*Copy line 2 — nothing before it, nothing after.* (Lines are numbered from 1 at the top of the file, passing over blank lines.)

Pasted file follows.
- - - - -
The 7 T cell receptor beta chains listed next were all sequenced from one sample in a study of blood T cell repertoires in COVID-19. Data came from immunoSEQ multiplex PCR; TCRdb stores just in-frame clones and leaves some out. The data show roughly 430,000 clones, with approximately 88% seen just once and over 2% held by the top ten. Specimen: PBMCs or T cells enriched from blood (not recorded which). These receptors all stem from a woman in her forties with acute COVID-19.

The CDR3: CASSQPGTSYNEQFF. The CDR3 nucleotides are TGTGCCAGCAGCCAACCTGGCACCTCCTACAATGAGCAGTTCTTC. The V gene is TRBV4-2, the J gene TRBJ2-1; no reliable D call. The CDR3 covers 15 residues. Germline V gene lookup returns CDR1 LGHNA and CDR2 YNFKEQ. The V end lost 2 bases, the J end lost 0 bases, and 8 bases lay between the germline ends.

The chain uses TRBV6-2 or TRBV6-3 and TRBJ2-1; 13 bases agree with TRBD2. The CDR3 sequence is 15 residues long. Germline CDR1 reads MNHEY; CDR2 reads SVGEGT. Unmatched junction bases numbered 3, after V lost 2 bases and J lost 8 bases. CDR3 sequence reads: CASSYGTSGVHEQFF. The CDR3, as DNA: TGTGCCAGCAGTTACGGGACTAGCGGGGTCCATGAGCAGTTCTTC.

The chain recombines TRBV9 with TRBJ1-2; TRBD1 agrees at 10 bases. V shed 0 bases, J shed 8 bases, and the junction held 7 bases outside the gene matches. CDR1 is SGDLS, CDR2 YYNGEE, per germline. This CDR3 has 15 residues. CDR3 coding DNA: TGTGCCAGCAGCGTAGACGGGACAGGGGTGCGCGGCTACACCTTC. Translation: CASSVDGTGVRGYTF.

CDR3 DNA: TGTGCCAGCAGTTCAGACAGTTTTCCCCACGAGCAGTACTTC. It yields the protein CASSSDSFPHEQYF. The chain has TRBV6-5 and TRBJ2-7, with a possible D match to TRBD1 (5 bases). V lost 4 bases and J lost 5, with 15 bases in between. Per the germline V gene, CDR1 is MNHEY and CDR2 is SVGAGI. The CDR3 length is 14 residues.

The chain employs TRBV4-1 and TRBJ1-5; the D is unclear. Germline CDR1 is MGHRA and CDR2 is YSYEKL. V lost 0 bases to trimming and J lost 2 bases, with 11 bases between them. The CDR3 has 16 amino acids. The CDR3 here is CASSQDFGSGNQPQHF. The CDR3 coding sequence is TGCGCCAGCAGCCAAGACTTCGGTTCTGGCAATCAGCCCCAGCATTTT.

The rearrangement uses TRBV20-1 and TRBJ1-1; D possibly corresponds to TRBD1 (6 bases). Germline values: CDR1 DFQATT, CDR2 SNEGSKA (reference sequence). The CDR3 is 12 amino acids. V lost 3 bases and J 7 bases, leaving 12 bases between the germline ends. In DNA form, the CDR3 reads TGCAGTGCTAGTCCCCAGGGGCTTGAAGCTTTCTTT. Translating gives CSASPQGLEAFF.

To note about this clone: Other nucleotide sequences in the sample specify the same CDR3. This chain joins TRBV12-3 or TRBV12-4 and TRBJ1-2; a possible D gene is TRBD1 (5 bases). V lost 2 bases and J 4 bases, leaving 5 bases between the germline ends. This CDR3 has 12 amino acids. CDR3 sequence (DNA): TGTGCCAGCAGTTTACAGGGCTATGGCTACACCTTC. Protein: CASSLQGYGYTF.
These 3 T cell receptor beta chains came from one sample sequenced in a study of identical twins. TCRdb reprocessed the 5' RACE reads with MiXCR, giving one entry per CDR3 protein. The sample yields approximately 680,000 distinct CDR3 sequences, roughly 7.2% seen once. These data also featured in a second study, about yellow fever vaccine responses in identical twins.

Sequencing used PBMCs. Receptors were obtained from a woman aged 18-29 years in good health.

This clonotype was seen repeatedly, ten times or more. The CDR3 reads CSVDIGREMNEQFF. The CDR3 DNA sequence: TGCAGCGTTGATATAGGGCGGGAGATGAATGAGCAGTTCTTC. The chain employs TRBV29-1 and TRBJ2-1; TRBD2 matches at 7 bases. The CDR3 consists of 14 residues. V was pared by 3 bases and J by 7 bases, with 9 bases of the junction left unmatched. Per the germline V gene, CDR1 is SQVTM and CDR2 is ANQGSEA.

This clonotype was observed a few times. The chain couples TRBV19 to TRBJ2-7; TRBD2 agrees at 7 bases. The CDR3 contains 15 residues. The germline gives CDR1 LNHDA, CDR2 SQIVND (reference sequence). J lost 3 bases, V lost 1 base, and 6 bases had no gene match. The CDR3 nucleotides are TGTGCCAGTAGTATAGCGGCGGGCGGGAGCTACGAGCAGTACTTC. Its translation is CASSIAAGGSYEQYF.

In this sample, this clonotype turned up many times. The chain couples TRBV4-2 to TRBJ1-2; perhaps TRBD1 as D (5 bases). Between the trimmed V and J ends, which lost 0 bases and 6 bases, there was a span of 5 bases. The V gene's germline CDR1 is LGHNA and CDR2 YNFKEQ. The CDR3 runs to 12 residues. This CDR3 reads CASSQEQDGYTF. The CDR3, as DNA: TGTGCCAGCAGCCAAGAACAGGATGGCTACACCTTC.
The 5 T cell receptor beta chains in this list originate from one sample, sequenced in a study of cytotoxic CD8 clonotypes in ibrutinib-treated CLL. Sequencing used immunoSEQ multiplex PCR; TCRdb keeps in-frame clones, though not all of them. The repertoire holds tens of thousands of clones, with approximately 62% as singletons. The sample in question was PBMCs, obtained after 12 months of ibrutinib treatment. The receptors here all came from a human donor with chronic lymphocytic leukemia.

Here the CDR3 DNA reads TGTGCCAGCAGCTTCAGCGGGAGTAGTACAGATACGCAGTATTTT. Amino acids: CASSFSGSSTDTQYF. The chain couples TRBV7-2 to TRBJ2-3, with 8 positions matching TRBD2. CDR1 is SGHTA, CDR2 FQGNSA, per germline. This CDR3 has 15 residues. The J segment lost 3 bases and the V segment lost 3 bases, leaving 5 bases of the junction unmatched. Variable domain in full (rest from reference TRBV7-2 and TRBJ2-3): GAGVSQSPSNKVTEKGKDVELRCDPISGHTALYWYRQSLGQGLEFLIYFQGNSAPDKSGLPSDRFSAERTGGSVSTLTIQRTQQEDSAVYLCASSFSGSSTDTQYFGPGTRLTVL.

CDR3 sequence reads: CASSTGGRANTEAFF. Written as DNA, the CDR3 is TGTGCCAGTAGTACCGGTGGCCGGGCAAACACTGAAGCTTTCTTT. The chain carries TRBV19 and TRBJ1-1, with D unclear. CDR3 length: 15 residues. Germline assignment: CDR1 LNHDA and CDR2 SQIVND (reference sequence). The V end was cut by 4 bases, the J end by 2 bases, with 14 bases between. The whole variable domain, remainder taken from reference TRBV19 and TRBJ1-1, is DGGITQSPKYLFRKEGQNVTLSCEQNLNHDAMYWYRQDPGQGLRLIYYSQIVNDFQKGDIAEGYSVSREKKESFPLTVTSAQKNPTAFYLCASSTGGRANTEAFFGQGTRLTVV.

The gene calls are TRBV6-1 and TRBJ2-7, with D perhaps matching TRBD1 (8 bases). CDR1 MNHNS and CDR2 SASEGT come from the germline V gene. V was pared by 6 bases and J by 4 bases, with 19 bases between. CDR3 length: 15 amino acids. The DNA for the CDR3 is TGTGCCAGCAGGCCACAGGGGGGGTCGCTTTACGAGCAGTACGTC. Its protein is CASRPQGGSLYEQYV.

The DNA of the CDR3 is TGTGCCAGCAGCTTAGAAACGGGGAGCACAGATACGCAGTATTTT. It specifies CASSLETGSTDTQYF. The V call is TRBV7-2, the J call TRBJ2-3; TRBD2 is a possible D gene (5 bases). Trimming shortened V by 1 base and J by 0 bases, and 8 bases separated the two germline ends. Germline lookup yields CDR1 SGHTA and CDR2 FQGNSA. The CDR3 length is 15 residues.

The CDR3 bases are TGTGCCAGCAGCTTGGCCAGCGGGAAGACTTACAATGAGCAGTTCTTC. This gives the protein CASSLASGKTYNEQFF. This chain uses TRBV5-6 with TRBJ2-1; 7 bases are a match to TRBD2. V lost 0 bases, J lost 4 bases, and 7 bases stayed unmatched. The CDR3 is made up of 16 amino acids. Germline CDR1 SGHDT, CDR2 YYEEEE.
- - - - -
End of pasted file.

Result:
The CDR3: CASSQPGTSYNEQFF. The CDR3 nucleotides are TGTGCCAGCAGCCAACCTGGCACCTCCTACAATGAGCAGTTCTTC. The V gene is TRBV4-2, the J gene TRBJ2-1; no reliable D call. The CDR3 covers 15 residues. Germline V gene lookup returns CDR1 LGHNA and CDR2 YNFKEQ. The V end lost 2 bases, the J end lost 0 bases, and 8 bases lay between the germline ends.